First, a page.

Michael A. Franko, a Western guidance counselor now retired, pushed her to take the first big step -- going away to college. Ms. Coleman's first choice was Spelman College, a historically black school in Atlanta, but scholarship aid wasn't available.

Mr. Franko spotted her potential soon after Kia, then a shy, somewhat bookish adolescent, entered Western. That summer, he hired the 15-year-old to work in the guidance office.

Clearly, Ms. Coleman has since made the school and her family proud. But Mr. Franko says she is much more than a pretty resume, and that is why he picked her.

"There was a gentle loveliness about her, just the kind of kid you want to represent the office to the general public. She did it with aplomb, grace, style and intelligence," he said.

Ms. Coleman enlisted other mentors along the way. One is Brenda C. Brisbon, a Baltimore immigration attorney. She is a black Vassar graduate who spent a decade in the Foreign Service. She met Kia through a counselor in a National Association for the Advancement of Colored People youth program.

Ms. Brisbon had found that a Vassar degree "opens doors," and she saw Ms. Coleman as a talented young person who "needs to have the world opened" to her.

"It's been very rewarding to watch her grow. I know what it represents at Vassar to have all A's," Ms. Brisbon said. "She has this sparkling spirit, and I think the Foreign Service could use a little bit of that."

Yet success hasn't come automatically. "I'm not brilliant," Ms. Coleman said. "I'm a hard worker. That's what I'm good at. If I'm having a hard time with something, I'm good at sticking with it until I can understand it."

After attending predominantly black schools in Baltimore, she felt pressure to show she could compete at mostly white Vassar. She relished the chance to show that the "stereotypical images I see all the time in the media don't apply to the majority of young African-Americans."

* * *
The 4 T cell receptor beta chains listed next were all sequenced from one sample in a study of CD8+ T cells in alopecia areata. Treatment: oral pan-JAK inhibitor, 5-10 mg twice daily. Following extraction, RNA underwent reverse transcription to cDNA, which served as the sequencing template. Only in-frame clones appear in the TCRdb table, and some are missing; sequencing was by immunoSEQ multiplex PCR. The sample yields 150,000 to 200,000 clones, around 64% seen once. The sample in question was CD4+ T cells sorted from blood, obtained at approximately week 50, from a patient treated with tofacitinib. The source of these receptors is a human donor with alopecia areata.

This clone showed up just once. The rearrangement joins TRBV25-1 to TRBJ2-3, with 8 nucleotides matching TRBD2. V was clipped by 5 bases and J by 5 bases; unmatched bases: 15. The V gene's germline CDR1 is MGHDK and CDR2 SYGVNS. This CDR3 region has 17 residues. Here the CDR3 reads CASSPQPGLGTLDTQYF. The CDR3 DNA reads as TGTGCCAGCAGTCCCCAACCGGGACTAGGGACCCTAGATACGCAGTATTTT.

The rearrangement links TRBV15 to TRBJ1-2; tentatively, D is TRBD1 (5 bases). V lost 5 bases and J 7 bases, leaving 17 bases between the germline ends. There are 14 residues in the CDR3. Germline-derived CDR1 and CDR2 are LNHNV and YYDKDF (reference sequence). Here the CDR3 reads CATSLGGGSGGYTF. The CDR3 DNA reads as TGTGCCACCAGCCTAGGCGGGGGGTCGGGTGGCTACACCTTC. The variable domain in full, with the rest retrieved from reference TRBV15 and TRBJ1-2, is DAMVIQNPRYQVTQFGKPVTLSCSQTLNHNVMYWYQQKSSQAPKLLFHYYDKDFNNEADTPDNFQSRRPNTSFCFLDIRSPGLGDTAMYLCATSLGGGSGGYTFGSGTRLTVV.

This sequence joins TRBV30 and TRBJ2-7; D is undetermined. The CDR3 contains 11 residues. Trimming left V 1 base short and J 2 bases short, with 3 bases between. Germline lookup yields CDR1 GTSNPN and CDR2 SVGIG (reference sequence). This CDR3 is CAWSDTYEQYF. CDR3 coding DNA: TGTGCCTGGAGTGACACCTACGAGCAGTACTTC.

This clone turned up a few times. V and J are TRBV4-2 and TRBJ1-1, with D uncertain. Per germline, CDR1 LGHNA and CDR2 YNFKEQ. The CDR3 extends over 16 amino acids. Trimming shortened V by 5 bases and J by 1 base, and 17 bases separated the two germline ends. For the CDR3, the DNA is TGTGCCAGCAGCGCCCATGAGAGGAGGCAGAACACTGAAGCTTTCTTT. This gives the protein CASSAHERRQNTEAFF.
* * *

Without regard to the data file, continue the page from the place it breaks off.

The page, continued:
When her first college paper was graded a B-minus, Ms. Coleman was upset. She had never received such a low grade. She worked harder. She began to get A's.

"At a school like Vassar I do feel that I have to prove myself, and that's something I accepted. I'm doing it for myself. It's like an added push," she said.

Vassar expanded her world. She came to know gay students, Latinos and Asians, whites who had never gone to school with blacks before. She found she was not alone in fearing that she wouldn't measure up.

By last summer she was ready to test herself further, in Japan. She absorbed a strange culture, struggling with the language, the customs and the chopsticks.

'I felt like a baby'

"I felt like a baby the whole time," she said. "I also felt closer to my nation. I identified myself more as an American than I ever had."

Early this year, Ms. Coleman visited Pimlico Middle School, which serves some tough, drug-troubled neighborhoods of Northwest Baltimore, to talk about Japan. She showed photos and handed around Japanese coins and shoes for students to touch.

"My message was that the world is so big, and you really don't realize it until you're there, and then you realize how small you are," she said. "There's so much beyond your classroom and your neighborhood to see."

Now it's on to Oxford for Kia Coleman. Then the world.

"Nothing about Kia surprises me," said Mr. Franko, her former guidance counselor. "She represents Western and Baltimore City beautifully, she represents Vassar beautifully, and she'll represent this nation just as well. When one deals with kids like this, it just gives you hope for the future."